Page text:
New Providence & Summit January 2018 Real Estate Report

Home prices started off 2018 strong in both New Providence and Summit, as inventory in each community remained relatively low. But as spring approaches and concerns about the tax reform bill are allayed, we can expect to see increased activity in the form of new homes coming to market and a bump in sales.

Let’s take a closer look at the local markets.

New Providence Real Estate Market

Home sale prices in New Providence increased in January. The average home sold for $646,644, up from $601,123 at the same time in 2016, and surpassing the average sale price for the same time in 2015, which came in at $626,622.

This month, the number of new properties on the market rose by approximately 33 percent, with 4 new listings coming on the market during January.

The average time spent on the market was 46 days, slightly longer than last year’s figure of 44 days, but far shorter than the time spent on the market in 2015, which was 55 days. Closed sales were down 38 percent from one year earlier, with 8 deals completed.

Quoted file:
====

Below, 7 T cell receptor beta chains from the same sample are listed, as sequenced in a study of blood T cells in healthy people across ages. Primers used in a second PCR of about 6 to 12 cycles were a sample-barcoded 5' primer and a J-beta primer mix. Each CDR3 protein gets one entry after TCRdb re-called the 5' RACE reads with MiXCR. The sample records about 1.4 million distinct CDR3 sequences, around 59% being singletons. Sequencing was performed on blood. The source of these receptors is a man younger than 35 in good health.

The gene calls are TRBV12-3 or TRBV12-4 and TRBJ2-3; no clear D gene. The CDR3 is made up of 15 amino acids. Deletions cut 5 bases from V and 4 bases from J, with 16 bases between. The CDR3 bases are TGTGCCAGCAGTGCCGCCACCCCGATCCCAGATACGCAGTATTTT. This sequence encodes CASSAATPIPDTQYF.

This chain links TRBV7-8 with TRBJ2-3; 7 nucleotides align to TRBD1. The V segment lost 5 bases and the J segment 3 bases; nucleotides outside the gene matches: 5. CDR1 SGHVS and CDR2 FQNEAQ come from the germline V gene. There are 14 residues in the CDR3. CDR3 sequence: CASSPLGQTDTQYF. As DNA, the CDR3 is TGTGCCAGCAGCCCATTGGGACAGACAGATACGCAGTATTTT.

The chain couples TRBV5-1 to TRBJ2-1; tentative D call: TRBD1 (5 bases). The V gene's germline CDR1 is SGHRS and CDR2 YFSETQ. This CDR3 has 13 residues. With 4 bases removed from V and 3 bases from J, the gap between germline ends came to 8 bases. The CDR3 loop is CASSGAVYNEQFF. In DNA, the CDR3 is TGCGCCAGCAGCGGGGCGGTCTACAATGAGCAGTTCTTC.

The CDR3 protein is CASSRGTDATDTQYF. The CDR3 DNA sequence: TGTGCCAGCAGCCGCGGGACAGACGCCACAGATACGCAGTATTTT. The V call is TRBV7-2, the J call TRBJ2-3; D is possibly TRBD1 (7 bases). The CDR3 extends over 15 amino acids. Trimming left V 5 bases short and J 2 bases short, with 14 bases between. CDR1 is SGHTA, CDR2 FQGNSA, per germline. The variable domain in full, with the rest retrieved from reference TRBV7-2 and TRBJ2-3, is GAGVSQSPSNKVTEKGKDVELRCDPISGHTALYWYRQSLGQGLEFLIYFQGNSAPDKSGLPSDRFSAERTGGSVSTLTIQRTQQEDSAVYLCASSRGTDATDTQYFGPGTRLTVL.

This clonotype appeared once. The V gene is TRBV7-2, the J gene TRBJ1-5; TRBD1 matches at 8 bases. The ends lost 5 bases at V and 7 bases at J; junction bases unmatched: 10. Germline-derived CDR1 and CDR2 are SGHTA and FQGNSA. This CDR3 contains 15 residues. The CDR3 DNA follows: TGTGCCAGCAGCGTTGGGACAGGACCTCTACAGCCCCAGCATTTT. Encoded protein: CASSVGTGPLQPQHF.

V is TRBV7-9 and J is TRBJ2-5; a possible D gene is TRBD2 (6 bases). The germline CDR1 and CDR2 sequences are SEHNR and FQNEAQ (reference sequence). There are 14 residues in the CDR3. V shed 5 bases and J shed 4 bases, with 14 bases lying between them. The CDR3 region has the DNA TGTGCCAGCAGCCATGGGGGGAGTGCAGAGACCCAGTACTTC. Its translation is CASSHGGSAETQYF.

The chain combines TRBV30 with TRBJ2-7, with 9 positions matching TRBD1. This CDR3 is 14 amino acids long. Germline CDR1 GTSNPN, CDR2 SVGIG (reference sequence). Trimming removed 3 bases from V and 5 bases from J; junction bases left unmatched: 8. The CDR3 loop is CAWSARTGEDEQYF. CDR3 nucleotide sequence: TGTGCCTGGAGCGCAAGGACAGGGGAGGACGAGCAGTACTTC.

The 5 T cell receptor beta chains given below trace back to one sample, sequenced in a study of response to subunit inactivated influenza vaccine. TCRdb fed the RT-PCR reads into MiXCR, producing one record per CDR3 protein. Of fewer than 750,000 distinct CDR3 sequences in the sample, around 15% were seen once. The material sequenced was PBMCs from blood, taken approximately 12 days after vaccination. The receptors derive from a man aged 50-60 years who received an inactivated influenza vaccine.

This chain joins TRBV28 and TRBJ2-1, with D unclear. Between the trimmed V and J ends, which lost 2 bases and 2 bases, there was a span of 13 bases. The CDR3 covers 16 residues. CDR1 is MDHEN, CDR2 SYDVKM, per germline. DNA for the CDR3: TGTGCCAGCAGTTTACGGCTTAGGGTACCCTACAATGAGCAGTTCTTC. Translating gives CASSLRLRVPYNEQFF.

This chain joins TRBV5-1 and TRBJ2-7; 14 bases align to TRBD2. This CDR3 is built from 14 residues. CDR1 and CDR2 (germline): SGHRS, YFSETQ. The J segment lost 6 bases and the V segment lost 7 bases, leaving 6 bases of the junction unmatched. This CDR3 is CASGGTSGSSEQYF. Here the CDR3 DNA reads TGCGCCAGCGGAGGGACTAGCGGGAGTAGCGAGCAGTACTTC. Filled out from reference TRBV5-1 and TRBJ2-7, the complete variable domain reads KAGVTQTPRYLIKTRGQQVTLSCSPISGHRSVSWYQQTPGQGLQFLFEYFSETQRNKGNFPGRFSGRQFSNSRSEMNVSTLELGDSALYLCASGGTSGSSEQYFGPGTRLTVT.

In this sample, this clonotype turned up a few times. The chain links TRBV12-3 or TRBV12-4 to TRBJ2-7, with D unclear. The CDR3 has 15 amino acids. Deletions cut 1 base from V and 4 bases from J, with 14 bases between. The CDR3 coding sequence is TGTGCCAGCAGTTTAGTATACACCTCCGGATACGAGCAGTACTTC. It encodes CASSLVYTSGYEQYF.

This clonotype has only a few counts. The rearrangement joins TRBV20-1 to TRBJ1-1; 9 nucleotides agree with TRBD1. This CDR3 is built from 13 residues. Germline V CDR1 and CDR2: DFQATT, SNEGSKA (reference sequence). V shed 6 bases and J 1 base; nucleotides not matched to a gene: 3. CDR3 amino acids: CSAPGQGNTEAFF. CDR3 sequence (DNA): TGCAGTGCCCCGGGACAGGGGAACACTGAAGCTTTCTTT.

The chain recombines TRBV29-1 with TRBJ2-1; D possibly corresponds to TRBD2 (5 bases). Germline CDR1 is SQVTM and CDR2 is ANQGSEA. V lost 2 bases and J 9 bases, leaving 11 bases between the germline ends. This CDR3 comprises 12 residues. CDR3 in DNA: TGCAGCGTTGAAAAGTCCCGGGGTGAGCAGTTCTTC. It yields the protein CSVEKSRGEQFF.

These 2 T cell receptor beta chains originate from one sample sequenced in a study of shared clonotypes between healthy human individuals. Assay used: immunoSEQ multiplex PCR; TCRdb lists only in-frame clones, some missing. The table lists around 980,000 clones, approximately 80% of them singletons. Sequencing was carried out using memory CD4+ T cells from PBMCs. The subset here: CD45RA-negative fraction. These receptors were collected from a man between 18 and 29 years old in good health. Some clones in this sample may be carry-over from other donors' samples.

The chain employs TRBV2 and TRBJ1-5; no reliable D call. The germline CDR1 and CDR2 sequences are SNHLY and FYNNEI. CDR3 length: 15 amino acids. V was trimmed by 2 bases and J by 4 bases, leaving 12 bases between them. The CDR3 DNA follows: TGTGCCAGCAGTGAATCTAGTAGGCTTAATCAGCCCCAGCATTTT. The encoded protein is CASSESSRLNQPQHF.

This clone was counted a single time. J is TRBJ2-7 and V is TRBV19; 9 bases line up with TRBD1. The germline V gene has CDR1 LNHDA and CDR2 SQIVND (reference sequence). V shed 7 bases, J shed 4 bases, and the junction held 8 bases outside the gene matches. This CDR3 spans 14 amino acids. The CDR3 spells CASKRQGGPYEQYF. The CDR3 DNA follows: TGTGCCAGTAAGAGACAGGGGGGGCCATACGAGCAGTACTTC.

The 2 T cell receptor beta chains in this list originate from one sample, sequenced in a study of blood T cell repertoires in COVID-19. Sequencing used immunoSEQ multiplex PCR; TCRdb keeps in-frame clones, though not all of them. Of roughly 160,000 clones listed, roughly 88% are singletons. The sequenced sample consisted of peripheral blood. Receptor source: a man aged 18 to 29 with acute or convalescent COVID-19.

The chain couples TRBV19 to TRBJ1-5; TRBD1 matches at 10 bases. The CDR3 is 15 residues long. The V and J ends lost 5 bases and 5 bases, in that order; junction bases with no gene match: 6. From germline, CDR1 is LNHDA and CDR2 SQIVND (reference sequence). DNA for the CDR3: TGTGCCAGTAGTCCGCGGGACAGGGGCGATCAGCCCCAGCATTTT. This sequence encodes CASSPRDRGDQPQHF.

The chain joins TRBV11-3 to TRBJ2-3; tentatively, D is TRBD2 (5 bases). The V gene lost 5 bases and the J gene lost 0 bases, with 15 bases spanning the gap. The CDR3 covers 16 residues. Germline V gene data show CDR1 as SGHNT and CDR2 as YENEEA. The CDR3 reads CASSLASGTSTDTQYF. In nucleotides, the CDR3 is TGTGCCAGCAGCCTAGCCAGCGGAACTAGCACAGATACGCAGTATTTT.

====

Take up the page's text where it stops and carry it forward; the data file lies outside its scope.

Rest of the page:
“It’s not a surprise to see a decrease in closed sales at this time of year,” explained Maxavenue real estate expert Jason Forster. “But even a slight difference in that figure can make it seem like a large percentage drop. The important thing to look at is the overall picture. The average sale price is up a significant amount, and that’s because lower inventory during this time of year is driving prices higher.”

Summit Real Estate Market

Home sale prices in Summit continue their ascent over the last twelve months, with the average sale price at $1,053,762, up from $956,631 in 2016, and from $1,018,490 in 2015.

Inventory in the Hilltop City was up by 33 percent, with the number of new listings at 11.

The average number of days on the market dropped slightly. That figure decreased to 42 days, down from 45 days on the market in both 2015 and 2016. The number of closed sales — 15 — was down by six percent from last year at this time.

“We’re starting to see inventory pick up,” Jason said. “Obviously, every spring there’s an uptick in sales and inventory. The main thing that was holding people back was the unknown implications of the tax reform bill. Naturally, everybody is scared of the unknown, but now that it’s taken out of the equation, we can expect to see more activity.”